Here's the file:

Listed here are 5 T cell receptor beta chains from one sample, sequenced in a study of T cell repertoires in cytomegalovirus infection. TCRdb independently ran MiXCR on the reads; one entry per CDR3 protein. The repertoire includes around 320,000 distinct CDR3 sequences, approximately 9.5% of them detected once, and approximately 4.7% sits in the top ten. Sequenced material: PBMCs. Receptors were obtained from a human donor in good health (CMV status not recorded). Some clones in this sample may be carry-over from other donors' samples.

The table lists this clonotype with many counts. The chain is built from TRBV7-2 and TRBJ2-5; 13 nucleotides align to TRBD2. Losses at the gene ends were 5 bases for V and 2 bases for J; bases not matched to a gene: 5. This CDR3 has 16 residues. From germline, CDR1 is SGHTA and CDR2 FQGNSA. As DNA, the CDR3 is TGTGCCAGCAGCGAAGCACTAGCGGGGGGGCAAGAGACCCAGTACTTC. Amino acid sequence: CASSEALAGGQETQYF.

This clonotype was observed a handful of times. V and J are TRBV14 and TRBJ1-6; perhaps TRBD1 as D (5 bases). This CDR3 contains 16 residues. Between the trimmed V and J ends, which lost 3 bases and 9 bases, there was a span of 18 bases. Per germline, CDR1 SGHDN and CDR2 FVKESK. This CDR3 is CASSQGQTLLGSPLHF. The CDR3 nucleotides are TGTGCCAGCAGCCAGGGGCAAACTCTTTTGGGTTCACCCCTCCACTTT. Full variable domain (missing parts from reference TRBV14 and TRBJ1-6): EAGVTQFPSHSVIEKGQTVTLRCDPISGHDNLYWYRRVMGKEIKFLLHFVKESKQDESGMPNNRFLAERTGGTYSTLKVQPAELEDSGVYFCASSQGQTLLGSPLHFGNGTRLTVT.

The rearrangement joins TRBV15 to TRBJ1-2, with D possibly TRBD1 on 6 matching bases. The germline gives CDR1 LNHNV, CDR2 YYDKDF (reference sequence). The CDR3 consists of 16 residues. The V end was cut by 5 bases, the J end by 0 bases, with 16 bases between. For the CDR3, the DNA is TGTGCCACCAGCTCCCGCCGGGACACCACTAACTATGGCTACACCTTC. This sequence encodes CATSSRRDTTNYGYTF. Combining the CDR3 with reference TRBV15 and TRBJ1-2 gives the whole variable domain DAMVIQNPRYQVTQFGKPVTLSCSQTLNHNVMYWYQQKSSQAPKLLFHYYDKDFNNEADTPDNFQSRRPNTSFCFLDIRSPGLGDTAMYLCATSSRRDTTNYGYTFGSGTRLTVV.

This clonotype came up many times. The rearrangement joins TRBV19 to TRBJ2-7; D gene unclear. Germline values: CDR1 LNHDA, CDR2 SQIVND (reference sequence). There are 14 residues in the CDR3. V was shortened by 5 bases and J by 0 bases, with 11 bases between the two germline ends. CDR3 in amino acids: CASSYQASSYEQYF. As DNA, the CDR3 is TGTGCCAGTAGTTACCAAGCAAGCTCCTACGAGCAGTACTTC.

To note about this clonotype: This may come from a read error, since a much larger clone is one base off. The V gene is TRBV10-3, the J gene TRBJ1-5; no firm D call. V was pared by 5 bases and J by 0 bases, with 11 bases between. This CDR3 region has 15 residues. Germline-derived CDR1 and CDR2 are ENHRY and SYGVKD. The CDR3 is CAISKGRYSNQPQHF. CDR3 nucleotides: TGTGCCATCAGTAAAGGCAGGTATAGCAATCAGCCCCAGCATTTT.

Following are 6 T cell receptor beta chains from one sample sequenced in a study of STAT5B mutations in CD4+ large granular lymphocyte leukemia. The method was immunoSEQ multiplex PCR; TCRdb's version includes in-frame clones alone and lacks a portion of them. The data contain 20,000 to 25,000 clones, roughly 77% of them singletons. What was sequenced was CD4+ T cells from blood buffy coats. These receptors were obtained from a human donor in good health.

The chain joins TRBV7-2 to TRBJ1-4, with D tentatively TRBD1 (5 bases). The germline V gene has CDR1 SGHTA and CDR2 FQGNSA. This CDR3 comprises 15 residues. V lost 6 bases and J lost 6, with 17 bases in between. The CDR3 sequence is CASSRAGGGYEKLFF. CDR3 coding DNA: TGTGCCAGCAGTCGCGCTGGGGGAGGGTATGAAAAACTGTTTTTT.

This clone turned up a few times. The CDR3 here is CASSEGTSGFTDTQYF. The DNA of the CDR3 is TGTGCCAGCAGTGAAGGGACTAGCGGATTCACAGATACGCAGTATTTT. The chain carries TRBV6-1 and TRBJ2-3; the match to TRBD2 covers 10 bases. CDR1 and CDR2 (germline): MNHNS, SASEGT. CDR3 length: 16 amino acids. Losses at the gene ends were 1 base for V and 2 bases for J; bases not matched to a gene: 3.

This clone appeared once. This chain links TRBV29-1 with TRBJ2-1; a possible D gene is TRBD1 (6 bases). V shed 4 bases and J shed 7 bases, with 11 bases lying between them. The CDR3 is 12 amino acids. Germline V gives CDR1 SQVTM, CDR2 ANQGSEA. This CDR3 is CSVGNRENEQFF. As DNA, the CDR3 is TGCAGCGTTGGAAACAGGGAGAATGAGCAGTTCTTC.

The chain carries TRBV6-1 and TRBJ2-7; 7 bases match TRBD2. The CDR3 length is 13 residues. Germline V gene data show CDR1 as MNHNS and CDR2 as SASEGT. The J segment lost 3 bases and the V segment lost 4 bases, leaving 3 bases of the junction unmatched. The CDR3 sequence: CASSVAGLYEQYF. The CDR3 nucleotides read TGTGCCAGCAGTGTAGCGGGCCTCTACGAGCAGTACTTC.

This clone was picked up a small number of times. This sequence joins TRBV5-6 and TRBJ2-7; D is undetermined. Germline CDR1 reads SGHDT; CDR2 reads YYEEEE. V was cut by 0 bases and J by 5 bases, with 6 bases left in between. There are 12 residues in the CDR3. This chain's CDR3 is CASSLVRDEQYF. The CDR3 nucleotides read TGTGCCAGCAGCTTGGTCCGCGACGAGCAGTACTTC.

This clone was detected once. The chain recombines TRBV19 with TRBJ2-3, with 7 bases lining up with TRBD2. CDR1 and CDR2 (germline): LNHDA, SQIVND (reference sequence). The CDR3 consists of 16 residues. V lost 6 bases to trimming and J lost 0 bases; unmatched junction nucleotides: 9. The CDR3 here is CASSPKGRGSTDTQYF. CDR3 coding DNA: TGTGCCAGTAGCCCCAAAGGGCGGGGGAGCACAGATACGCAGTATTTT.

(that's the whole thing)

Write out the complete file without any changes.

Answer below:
Listed here are 5 T cell receptor beta chains from one sample, sequenced in a study of T cell repertoires in cytomegalovirus infection. TCRdb independently ran MiXCR on the reads; one entry per CDR3 protein. The repertoire includes around 320,000 distinct CDR3 sequences, approximately 9.5% of them detected once, and approximately 4.7% sits in the top ten. Sequenced material: PBMCs. Receptors were obtained from a human donor in good health (CMV status not recorded). Some clones in this sample may be carry-over from other donors' samples.

The table lists this clonotype with many counts. The chain is built from TRBV7-2 and TRBJ2-5; 13 nucleotides align to TRBD2. Losses at the gene ends were 5 bases for V and 2 bases for J; bases not matched to a gene: 5. This CDR3 has 16 residues. From germline, CDR1 is SGHTA and CDR2 FQGNSA. As DNA, the CDR3 is TGTGCCAGCAGCGAAGCACTAGCGGGGGGGCAAGAGACCCAGTACTTC. Amino acid sequence: CASSEALAGGQETQYF.

This clonotype was observed a handful of times. V and J are TRBV14 and TRBJ1-6; perhaps TRBD1 as D (5 bases). This CDR3 contains 16 residues. Between the trimmed V and J ends, which lost 3 bases and 9 bases, there was a span of 18 bases. Per germline, CDR1 SGHDN and CDR2 FVKESK. This CDR3 is CASSQGQTLLGSPLHF. The CDR3 nucleotides are TGTGCCAGCAGCCAGGGGCAAACTCTTTTGGGTTCACCCCTCCACTTT. Full variable domain (missing parts from reference TRBV14 and TRBJ1-6): EAGVTQFPSHSVIEKGQTVTLRCDPISGHDNLYWYRRVMGKEIKFLLHFVKESKQDESGMPNNRFLAERTGGTYSTLKVQPAELEDSGVYFCASSQGQTLLGSPLHFGNGTRLTVT.

The rearrangement joins TRBV15 to TRBJ1-2, with D possibly TRBD1 on 6 matching bases. The germline gives CDR1 LNHNV, CDR2 YYDKDF (reference sequence). The CDR3 consists of 16 residues. The V end was cut by 5 bases, the J end by 0 bases, with 16 bases between. For the CDR3, the DNA is TGTGCCACCAGCTCCCGCCGGGACACCACTAACTATGGCTACACCTTC. This sequence encodes CATSSRRDTTNYGYTF. Combining the CDR3 with reference TRBV15 and TRBJ1-2 gives the whole variable domain DAMVIQNPRYQVTQFGKPVTLSCSQTLNHNVMYWYQQKSSQAPKLLFHYYDKDFNNEADTPDNFQSRRPNTSFCFLDIRSPGLGDTAMYLCATSSRRDTTNYGYTFGSGTRLTVV.

This clonotype came up many times. The rearrangement joins TRBV19 to TRBJ2-7; D gene unclear. Germline values: CDR1 LNHDA, CDR2 SQIVND (reference sequence). There are 14 residues in the CDR3. V was shortened by 5 bases and J by 0 bases, with 11 bases between the two germline ends. CDR3 in amino acids: CASSYQASSYEQYF. As DNA, the CDR3 is TGTGCCAGTAGTTACCAAGCAAGCTCCTACGAGCAGTACTTC.

To note about this clonotype: This may come from a read error, since a much larger clone is one base off. The V gene is TRBV10-3, the J gene TRBJ1-5; no firm D call. V was pared by 5 bases and J by 0 bases, with 11 bases between. This CDR3 region has 15 residues. Germline-derived CDR1 and CDR2 are ENHRY and SYGVKD. The CDR3 is CAISKGRYSNQPQHF. CDR3 nucleotides: TGTGCCATCAGTAAAGGCAGGTATAGCAATCAGCCCCAGCATTTT.

Following are 6 T cell receptor beta chains from one sample sequenced in a study of STAT5B mutations in CD4+ large granular lymphocyte leukemia. The method was immunoSEQ multiplex PCR; TCRdb's version includes in-frame clones alone and lacks a portion of them. The data contain 20,000 to 25,000 clones, roughly 77% of them singletons. What was sequenced was CD4+ T cells from blood buffy coats. These receptors were obtained from a human donor in good health.

The chain joins TRBV7-2 to TRBJ1-4, with D tentatively TRBD1 (5 bases). The germline V gene has CDR1 SGHTA and CDR2 FQGNSA. This CDR3 comprises 15 residues. V lost 6 bases and J lost 6, with 17 bases in between. The CDR3 sequence is CASSRAGGGYEKLFF. CDR3 coding DNA: TGTGCCAGCAGTCGCGCTGGGGGAGGGTATGAAAAACTGTTTTTT.

This clone turned up a few times. The CDR3 here is CASSEGTSGFTDTQYF. The DNA of the CDR3 is TGTGCCAGCAGTGAAGGGACTAGCGGATTCACAGATACGCAGTATTTT. The chain carries TRBV6-1 and TRBJ2-3; the match to TRBD2 covers 10 bases. CDR1 and CDR2 (germline): MNHNS, SASEGT. CDR3 length: 16 amino acids. Losses at the gene ends were 1 base for V and 2 bases for J; bases not matched to a gene: 3.

This clone appeared once. This chain links TRBV29-1 with TRBJ2-1; a possible D gene is TRBD1 (6 bases). V shed 4 bases and J shed 7 bases, with 11 bases lying between them. The CDR3 is 12 amino acids. Germline V gives CDR1 SQVTM, CDR2 ANQGSEA. This CDR3 is CSVGNRENEQFF. As DNA, the CDR3 is TGCAGCGTTGGAAACAGGGAGAATGAGCAGTTCTTC.

The chain carries TRBV6-1 and TRBJ2-7; 7 bases match TRBD2. The CDR3 length is 13 residues. Germline V gene data show CDR1 as MNHNS and CDR2 as SASEGT. The J segment lost 3 bases and the V segment lost 4 bases, leaving 3 bases of the junction unmatched. The CDR3 sequence: CASSVAGLYEQYF. The CDR3 nucleotides read TGTGCCAGCAGTGTAGCGGGCCTCTACGAGCAGTACTTC.

This clone was picked up a small number of times. This sequence joins TRBV5-6 and TRBJ2-7; D is undetermined. Germline CDR1 reads SGHDT; CDR2 reads YYEEEE. V was cut by 0 bases and J by 5 bases, with 6 bases left in between. There are 12 residues in the CDR3. This chain's CDR3 is CASSLVRDEQYF. The CDR3 nucleotides read TGTGCCAGCAGCTTGGTCCGCGACGAGCAGTACTTC.

This clone was detected once. The chain recombines TRBV19 with TRBJ2-3, with 7 bases lining up with TRBD2. CDR1 and CDR2 (germline): LNHDA, SQIVND (reference sequence). The CDR3 consists of 16 residues. V lost 6 bases to trimming and J lost 0 bases; unmatched junction nucleotides: 9. The CDR3 here is CASSPKGRGSTDTQYF. CDR3 coding DNA: TGTGCCAGTAGCCCCAAAGGGCGGGGGAGCACAGATACGCAGTATTTT.